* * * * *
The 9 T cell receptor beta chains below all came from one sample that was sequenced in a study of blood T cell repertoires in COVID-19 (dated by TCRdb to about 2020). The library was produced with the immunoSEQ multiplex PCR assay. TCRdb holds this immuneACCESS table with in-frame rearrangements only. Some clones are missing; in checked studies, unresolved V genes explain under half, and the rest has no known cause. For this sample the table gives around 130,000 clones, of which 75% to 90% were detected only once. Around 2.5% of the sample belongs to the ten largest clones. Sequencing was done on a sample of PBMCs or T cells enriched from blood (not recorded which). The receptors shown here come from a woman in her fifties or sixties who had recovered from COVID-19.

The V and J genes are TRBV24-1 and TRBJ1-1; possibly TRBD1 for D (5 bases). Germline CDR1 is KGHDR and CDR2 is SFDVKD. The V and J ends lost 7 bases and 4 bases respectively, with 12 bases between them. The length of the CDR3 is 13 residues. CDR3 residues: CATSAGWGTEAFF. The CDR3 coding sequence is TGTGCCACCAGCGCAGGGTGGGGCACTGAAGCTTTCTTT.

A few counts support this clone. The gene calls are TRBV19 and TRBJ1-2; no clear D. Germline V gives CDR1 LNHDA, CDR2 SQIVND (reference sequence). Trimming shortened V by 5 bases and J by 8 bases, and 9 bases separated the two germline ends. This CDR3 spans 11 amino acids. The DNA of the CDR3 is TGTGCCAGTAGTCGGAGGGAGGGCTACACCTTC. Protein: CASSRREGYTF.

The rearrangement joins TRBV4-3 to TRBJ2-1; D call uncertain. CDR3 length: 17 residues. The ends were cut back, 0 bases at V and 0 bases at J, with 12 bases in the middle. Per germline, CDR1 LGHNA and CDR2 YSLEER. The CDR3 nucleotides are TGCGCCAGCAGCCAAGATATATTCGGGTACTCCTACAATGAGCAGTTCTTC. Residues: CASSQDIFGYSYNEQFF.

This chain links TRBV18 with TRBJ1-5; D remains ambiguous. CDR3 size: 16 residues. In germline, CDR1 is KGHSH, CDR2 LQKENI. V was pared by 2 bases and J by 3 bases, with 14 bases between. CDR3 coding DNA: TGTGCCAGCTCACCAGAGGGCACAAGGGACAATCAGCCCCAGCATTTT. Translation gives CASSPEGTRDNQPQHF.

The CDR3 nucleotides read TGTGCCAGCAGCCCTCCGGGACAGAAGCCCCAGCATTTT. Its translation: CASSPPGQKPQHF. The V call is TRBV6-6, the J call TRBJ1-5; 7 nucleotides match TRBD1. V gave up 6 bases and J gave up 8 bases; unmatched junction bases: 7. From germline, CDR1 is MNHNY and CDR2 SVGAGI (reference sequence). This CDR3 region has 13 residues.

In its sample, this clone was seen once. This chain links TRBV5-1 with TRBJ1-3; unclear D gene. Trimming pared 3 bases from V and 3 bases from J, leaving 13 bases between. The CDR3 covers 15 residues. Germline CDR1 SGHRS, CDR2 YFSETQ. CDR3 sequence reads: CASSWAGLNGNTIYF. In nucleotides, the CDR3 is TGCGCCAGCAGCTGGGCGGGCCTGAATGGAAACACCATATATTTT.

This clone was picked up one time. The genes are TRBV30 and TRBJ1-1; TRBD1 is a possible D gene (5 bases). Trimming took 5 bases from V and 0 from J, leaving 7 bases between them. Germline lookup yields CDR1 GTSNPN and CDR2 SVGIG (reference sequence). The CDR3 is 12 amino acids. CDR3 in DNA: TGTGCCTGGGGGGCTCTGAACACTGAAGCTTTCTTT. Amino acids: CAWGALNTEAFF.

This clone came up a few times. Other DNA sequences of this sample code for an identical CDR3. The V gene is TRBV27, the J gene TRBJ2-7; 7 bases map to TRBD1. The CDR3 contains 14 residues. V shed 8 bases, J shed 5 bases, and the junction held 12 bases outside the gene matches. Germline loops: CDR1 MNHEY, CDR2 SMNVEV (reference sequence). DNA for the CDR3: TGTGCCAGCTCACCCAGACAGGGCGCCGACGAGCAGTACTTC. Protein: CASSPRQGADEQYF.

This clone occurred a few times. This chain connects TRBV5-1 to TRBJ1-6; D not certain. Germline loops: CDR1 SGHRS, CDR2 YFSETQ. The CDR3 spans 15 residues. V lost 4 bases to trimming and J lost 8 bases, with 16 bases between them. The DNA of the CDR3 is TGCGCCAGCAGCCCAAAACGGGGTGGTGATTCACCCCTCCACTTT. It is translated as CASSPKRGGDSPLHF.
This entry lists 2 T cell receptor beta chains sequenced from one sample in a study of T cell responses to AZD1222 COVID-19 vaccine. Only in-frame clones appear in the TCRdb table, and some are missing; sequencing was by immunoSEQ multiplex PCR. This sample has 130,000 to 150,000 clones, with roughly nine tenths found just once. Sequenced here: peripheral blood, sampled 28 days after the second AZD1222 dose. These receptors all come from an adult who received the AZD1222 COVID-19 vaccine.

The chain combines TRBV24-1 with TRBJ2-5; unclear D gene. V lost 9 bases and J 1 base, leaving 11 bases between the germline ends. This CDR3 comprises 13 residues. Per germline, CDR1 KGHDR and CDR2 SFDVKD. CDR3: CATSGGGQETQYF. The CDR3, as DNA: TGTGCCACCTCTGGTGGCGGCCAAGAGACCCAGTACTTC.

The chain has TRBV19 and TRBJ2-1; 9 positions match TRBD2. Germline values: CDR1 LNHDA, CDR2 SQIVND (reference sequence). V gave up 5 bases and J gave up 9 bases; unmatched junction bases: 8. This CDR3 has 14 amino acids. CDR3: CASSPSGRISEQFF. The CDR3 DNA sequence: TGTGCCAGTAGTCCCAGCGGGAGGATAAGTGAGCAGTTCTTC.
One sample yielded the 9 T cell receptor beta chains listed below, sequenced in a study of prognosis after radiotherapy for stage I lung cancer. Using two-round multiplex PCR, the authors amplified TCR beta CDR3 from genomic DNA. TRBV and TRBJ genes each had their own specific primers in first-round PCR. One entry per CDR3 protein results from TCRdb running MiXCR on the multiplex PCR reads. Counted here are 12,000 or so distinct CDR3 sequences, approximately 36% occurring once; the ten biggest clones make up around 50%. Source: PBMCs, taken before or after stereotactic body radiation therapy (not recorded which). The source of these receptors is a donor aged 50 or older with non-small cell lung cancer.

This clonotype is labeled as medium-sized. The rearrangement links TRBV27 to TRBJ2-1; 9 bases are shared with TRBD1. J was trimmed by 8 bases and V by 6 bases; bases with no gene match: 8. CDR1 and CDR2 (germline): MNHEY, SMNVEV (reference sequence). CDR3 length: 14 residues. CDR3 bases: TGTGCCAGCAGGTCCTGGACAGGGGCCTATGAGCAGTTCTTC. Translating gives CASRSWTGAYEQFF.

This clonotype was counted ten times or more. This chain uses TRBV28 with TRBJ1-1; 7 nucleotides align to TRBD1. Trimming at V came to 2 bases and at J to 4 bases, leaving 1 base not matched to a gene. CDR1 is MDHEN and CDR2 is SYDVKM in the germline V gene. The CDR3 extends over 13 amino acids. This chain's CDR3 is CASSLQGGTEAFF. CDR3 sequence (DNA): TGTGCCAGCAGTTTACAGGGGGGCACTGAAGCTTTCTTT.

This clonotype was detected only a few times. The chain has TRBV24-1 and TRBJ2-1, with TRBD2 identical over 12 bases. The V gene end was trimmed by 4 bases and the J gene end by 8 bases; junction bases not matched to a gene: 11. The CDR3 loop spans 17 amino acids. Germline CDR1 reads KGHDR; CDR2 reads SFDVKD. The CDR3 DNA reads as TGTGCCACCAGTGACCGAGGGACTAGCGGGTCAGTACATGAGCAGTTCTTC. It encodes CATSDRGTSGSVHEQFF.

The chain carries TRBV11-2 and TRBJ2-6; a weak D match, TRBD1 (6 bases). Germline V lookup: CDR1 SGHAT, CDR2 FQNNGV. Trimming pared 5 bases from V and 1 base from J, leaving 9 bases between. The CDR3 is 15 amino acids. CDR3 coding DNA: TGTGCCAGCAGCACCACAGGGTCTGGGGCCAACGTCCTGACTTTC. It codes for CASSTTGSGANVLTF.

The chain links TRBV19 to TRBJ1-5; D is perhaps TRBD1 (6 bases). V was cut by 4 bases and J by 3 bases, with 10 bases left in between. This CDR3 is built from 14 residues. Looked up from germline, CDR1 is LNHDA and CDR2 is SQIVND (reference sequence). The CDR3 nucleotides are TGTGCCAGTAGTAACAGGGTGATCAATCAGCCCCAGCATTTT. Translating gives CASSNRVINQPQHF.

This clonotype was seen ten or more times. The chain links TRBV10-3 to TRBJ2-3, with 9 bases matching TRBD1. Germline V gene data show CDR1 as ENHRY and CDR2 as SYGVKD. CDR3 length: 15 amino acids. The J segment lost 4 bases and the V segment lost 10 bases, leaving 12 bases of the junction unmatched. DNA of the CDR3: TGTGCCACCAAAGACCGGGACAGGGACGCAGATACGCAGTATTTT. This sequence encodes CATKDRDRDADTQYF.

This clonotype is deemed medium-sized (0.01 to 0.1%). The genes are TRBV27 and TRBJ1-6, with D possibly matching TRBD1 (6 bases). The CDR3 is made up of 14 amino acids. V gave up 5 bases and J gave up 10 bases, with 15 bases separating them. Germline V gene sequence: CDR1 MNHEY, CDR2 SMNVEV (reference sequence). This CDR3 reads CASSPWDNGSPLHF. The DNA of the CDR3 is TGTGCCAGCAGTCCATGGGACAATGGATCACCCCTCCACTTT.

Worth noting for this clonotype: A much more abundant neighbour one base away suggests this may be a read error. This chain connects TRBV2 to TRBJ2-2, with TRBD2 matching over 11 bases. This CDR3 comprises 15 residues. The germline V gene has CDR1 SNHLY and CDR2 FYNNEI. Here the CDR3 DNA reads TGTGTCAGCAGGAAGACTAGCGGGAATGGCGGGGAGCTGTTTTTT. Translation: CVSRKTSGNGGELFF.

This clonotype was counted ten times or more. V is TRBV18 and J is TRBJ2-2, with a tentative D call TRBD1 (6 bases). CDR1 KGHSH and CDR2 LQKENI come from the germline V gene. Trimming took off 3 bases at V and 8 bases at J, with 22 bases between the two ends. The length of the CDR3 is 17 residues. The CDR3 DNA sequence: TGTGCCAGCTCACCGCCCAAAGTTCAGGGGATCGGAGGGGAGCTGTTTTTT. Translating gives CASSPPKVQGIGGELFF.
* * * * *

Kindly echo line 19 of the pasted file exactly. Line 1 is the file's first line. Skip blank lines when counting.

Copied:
The chain links TRBV19 to TRBJ1-5; D is perhaps TRBD1 (6 bases). V was cut by 4 bases and J by 3 bases, with 10 bases left in between. This CDR3 is built from 14 residues. Looked up from germline, CDR1 is LNHDA and CDR2 is SQIVND (reference sequence). The CDR3 nucleotides are TGTGCCAGTAGTAACAGGGTGATCAATCAGCCCCAGCATTTT. Translating gives CASSNRVINQPQHF.